19 Nov 2015
Study to tackle ‘transient loneliness’
A professor in the School of the Arts, English and Drama is leading a study into ‘transient loneliness’.
Professor Mike Wilson, Associate Dean for Research in the School, is one of several academics contributing to research that they hope will raise awareness of transient loneliness – a concept which is affecting an increasing number of people.
Transient loneliness typically affects people who are temporarily separated from family and friends and undergo important life transitions or disruptions such as: migrant workers moving to the UK for employment, students who leave home to study, lone workers, and those who find themselves in the position of needing to provide full-time care to a family member. Such groups are thought to be more vulnerable to periods of loneliness and may be less likely to take steps to deal with it.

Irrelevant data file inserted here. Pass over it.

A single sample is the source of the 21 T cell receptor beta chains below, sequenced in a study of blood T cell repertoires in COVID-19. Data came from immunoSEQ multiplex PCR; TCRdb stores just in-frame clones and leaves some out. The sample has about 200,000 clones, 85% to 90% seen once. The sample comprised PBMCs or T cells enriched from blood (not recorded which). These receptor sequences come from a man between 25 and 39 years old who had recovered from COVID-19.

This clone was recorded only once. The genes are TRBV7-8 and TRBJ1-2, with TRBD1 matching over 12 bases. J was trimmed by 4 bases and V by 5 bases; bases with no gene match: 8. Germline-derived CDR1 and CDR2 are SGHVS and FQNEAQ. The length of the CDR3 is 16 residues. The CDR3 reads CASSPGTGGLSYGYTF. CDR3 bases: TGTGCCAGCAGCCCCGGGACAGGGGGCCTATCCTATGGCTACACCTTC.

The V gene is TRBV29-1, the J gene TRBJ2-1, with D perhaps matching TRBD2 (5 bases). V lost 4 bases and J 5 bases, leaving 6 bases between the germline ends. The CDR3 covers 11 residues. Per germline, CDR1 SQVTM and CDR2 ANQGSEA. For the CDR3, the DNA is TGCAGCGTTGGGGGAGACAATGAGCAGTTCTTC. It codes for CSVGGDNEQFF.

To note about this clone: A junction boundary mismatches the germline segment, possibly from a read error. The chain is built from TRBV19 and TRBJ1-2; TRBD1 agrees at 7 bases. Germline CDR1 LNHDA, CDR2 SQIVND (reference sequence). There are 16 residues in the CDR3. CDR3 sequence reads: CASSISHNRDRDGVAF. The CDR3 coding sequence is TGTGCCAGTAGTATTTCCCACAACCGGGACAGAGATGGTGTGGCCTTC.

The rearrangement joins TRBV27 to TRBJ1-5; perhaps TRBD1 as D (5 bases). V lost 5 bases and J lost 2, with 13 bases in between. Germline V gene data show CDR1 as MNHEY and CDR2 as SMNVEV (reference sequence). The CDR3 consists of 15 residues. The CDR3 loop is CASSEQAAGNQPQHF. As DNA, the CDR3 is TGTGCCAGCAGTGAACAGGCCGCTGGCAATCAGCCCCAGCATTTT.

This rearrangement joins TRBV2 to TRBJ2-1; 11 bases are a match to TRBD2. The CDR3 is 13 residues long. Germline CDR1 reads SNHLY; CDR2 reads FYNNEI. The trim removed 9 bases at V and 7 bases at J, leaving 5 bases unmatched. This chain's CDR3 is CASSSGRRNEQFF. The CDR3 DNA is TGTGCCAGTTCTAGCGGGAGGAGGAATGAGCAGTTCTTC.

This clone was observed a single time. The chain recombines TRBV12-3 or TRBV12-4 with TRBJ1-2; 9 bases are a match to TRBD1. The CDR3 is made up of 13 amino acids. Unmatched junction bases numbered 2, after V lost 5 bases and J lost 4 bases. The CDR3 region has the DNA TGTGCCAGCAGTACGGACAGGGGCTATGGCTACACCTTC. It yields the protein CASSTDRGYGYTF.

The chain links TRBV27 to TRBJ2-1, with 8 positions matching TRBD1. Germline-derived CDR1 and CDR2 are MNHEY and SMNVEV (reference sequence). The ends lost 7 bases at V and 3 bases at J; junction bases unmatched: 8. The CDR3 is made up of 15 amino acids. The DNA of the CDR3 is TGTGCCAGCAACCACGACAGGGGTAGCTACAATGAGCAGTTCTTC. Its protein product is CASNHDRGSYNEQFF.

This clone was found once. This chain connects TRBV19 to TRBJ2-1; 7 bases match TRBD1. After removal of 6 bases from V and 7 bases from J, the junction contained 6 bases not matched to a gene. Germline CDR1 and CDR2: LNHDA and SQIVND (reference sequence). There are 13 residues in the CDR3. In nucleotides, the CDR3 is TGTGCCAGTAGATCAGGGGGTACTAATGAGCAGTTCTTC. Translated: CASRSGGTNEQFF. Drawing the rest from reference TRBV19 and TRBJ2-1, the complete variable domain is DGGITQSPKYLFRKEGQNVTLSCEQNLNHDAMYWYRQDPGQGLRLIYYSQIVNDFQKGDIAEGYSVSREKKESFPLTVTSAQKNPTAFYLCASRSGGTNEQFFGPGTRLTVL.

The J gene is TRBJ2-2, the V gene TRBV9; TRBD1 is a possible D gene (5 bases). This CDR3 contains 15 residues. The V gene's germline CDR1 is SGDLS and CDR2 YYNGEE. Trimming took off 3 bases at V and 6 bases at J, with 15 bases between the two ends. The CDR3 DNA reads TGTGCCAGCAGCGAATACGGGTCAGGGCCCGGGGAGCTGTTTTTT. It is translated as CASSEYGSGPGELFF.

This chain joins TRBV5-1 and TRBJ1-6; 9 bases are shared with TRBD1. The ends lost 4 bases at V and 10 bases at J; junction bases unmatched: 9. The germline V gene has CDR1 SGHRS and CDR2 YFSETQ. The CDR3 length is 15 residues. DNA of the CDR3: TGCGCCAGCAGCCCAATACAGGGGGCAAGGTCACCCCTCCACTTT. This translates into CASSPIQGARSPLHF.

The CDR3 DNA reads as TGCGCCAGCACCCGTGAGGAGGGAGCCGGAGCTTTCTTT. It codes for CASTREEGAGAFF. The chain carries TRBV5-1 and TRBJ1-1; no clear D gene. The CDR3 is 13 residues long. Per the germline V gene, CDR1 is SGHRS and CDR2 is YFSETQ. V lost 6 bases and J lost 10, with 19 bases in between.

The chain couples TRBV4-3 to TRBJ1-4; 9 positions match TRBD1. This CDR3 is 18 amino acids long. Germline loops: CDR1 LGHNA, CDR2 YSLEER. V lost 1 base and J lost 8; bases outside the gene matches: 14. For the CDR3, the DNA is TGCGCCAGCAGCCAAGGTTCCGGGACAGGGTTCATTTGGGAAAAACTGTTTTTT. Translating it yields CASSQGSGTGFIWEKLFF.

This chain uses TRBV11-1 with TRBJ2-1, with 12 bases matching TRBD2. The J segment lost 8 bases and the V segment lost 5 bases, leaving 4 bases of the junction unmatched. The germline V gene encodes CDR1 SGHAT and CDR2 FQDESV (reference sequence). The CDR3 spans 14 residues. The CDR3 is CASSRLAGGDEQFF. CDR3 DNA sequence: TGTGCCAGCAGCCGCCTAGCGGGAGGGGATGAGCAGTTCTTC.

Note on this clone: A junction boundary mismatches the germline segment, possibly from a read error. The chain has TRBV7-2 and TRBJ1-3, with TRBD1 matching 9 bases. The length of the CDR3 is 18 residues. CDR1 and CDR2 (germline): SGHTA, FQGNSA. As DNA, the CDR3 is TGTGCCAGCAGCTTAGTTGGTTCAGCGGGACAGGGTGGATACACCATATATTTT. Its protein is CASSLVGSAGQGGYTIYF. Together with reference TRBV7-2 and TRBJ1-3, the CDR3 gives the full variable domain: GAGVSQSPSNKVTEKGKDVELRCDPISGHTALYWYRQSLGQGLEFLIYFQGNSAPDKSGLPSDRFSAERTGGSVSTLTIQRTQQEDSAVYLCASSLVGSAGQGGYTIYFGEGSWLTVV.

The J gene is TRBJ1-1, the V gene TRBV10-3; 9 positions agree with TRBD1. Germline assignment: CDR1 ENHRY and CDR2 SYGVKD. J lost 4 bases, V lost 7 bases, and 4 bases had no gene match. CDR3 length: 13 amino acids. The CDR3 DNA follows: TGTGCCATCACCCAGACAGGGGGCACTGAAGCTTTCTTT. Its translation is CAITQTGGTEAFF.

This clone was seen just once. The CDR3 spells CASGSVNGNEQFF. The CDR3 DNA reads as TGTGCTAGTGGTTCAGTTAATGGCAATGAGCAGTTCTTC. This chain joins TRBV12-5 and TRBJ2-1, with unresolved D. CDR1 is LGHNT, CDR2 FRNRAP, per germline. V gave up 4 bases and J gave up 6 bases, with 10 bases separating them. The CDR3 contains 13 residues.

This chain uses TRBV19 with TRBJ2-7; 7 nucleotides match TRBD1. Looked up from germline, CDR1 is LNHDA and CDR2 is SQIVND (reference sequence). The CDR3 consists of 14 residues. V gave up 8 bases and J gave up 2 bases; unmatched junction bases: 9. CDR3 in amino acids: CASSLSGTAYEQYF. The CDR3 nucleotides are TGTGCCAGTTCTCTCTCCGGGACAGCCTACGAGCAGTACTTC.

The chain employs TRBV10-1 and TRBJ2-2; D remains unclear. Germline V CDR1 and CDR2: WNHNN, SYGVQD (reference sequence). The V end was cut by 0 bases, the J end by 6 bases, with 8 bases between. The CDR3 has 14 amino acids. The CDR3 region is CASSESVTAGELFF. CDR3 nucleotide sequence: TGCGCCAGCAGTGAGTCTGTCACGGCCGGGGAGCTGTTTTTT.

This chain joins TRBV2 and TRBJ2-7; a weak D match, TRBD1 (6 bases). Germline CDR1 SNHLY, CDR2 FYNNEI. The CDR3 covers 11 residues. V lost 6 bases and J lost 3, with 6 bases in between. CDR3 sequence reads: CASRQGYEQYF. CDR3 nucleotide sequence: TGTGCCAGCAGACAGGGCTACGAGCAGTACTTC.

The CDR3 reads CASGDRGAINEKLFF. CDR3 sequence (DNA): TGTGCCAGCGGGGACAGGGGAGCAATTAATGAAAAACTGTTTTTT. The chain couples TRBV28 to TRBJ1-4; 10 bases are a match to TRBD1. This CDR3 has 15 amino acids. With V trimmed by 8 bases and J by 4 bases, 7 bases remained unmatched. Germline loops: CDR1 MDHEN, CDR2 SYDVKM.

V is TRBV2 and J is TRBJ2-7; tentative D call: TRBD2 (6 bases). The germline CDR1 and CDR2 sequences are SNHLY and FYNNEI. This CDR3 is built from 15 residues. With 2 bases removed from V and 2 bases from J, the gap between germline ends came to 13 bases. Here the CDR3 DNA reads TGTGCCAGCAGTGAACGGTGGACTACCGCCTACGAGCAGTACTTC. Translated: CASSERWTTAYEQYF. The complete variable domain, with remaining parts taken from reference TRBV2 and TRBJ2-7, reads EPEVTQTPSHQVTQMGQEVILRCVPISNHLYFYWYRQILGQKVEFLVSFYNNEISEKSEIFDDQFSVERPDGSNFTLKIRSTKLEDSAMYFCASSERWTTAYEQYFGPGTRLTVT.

The study Loneliness in the Digital Age: Building Strategies for Empathy and Trust will explore transient loneliness and how technical interventions might help relieve feelings of isolation.
Professor Wilson said: “It is ironic that in an age where we are more digitally connected than ever to the world around us, increasing numbers of people are experiencing periods of loneliness.
“Our aim is to better understand what it means to be transiently lonely, to map how and when these feelings occur, and to work with those affected to explore how this loneliness could be alleviated through creative interventions and technology.
“These people are not ‘lonely people’ in the sense of being chronically lonely, but they are experiencing senses of isolation which could be detrimental to their health and wellbeing.”
The project is being funded by the Economic and Social Research Council (ESRC), along with the Arts and Humanities Research Council (AHRC), the Engineering and Physical Sciences Research Council (EPSRC), and The Defence Science and Technology Laboratory (Dstl), and brings together researchers from Loughborough University and the Universities of Bath, Newcastle, Exeter and Northumbria.
Researchers are working with a number of groups and organisations to identify those experiencing, or at risk of, transient loneliness.